It’s not necessarily your parents’ retirement anymore.
Last fall writer Spencer Woodman visited a campground called Buckeye Mobile/RV Estates outside of Coffeyville, Kansas, where a number of migratory workers were waiting to start temporary work at Amazon’s nearby warehouse. Called workampers, they are “mostly retirement-age migrant workers who have taken to the road in RVs and camper vans in pursuit of temporary jobs to make ends meet.”
But the workamper lifestyle isn’t just about finding temporary work:
Although workampers’ schedules can be grueling, they are quick to express appreciation for the community and sense of belonging that their migratory life offers them. The workers at Buckeye not only lived and worked together but formed close bonds and shared a fierce camaraderie.
One workamper told Woodman, “You need to just get in the RV and explore. You won’t get rich doing it, but you get a lot of experiences and you meet the greatest people.”
Woodman wondered if such enthusiasm for the migratory lifestyle might be rationalization, a means of glossing over the harsh economic realities that force people to keep moving in a search for one temporary job after another. But, he writes, many workampers talk about the lifestyle with a zeal that “can become almost evangelical.” Most of them see this life as a way to throw off the shackles of a stationary, materialistic view of life, to abandon “the entire orders of value that workampers have left behind.”
Several comments posted under the article reinforce this view. Len Randol wrote:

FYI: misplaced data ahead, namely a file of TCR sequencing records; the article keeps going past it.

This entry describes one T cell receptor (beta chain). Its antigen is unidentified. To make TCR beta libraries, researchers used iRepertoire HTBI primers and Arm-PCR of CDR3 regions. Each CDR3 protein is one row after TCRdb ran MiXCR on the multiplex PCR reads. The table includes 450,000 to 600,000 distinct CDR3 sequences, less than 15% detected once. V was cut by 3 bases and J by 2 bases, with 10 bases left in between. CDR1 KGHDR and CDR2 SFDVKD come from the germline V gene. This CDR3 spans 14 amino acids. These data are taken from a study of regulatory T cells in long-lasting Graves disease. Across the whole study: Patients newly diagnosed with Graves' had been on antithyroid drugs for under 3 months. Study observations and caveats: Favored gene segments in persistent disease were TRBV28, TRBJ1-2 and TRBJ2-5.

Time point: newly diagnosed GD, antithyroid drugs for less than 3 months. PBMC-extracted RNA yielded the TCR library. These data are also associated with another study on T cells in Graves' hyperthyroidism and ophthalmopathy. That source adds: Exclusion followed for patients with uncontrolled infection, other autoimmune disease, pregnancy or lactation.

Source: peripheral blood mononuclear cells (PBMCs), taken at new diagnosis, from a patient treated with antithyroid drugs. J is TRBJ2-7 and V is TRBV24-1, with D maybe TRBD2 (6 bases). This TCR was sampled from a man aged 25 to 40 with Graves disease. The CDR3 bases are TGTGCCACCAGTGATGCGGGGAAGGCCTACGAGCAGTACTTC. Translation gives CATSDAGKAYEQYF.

At the age of 36 I went fulltime and left our sticks and bricks life behind. I had a job in corporate management and took my family to live a life full of adventure, a life building memories. Connecting with nature and community in a way that didn’t seem possible in in our wash/rinse/repeat lifestyle of before.
Cheryl Henry posted:
Thousands of us WILLINGLY gave up our sticks and bricks home and a life style that is stressful and/or boring! Sure there are those who struggle, but they probably did when they were anchored to one place… . Most of are NOT running around saying “oh poor me”! We are happy traveling to places of our choice, seeing places in this country we could not have afforded to go visit even for a few days. Now we not only get to go, but get to stay for months at a time if we so choose. If we don’t like the place or the neighbors, we move! We have been across the country east to west, north to south and met some wonderful people and made great friends.
Georgia Bissonette said that after the loss of her son:
I wanted to live again, I wanted to get out of bed and my overwhelming grief and fall in love with this world again! I live and love in a 28ft space with my husband,2 cats and our old dog! And I couldn’t be happier! We are leaving Tennessee this weekend, where are we heading? Where the wind blows us!
This lifestyle is obviously not for everyone, but both the article and the comments suggest that, for some, it is an appealing choice.
I had not heard of “virtual retirement villages, whose members pay a yearly fee to gain access to resources and social connections that help them age in place”:
At the core of these villages is conciergelike service referrals for members, said Judy Willett, national director of the Village to Village Network. Members can find household repair services, and sometimes even personal trainers, chefs or practitioners of Reiki, the Japanese healing technique. Most important, the villages foster social connections through activities like potlucks, happy hours and group trips.
One major benefit of virtual retirement villages is that it counters the social isolation that aging adults often experience. Members keep in touch by telephone as well as on websites and by email and social media sites like Facebook, YouTube, and Twitter.
virtual villages are popping up all over the country. Currently, there are 140 villages in 40 states, according to Village to Village Network, which helps establish and manage the villages. Another 120 virtual villages are on the drawing boards.
For more information, see Village to Village Network.